Riders won’t be the only ones getting the hump if they’re not satisfied with their performance at two events this year.
Camel racing will be adding to the entertainment at Burnham Market International (13 – 15 April) and Houghton International Horse Trials (25-28 May).
On one day at each event (to be announced), pre-selected jockeys will take to their camels in a five-heat contest between eventing classes, before the heat winners fight it out for the main prize.
The races will be in aid of East Anglian Air Ambulance (EAAA), Musketeer Event Management’s (MEM) chosen charity of the year for both horse trials.
Anyone able to ride a horse with “a certain amount of competence” can apply for one of the race places.
Those selected will be asked to raise £500 in sponsorship for the charity.
Details of how to register will be published on MEM and EAAA social media channels.
There are also opportunities for businesses to become involved.Camel ‘ownership’ is available on a race-by-race basis.
“All those involved in equestrianism, in any form, recognise the importance of air ambulance services across the United Kingdom,” said event director Alec Lochore.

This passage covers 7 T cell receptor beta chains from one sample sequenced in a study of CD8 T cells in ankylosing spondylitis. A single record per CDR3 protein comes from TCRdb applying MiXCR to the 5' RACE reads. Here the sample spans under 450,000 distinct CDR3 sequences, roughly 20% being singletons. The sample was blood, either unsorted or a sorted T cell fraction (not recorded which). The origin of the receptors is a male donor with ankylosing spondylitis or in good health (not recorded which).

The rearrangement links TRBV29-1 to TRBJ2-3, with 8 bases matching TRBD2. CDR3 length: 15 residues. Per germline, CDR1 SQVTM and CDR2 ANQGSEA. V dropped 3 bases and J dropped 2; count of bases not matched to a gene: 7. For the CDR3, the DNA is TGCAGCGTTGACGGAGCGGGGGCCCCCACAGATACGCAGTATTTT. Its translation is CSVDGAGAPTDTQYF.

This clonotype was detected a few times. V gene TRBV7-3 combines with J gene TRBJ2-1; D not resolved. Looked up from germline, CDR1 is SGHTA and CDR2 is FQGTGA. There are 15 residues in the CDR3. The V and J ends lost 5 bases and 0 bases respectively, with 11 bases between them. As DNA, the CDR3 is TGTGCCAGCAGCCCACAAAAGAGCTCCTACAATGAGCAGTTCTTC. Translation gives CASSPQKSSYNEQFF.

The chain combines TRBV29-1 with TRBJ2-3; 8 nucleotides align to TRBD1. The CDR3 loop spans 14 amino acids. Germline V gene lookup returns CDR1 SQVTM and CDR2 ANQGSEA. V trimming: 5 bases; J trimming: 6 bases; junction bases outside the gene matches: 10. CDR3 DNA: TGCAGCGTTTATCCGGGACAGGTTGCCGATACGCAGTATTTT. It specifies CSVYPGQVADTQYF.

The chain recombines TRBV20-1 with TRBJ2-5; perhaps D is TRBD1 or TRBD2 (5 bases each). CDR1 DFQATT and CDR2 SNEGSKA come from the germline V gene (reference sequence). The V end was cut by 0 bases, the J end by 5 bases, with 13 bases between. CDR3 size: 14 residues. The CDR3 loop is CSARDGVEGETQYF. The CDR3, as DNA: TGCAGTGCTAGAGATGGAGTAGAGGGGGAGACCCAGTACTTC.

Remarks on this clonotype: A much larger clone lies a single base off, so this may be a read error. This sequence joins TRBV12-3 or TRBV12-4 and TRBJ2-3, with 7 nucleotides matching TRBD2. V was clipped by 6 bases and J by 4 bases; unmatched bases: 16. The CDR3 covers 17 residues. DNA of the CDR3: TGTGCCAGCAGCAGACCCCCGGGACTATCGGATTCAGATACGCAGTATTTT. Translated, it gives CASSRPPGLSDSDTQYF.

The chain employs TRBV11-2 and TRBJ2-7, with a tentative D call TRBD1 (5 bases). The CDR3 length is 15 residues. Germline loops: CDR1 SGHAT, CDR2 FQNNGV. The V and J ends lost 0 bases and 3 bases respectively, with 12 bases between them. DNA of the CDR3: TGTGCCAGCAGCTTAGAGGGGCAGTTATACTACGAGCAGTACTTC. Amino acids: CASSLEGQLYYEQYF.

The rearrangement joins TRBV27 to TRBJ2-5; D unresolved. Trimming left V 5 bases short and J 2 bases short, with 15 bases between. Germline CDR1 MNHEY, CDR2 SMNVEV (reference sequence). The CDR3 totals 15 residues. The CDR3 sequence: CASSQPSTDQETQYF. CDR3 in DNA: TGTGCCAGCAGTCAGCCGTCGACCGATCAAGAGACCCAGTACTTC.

“Working in a county with so much coastline, always a big draw for residents and holidaymakers, our spectators are equally likely to find themselves in EAAA’s debt, making it an ideal charity to team up with.
“We are delighted to be working with EAAA this year, promoting such a worthy cause; one which everyone who lives and works in, or visits, East Anglia could at any time need to call upon.”
This year EAAA has a fundraising goal of £11million.
Chief executive Patrick Peal explained the vital work carried out by the air ambulance.
“We are able to provide lifesaving medical support to critically ill patients by flying the hospital A&E to them,” he said.
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“We then transport them, within minutes, to the most appropriate hospital for their clinical needs.
“Our patients receive the best possible emergency medical care, which can make the difference between long-term injury and recovery – even between life and death.”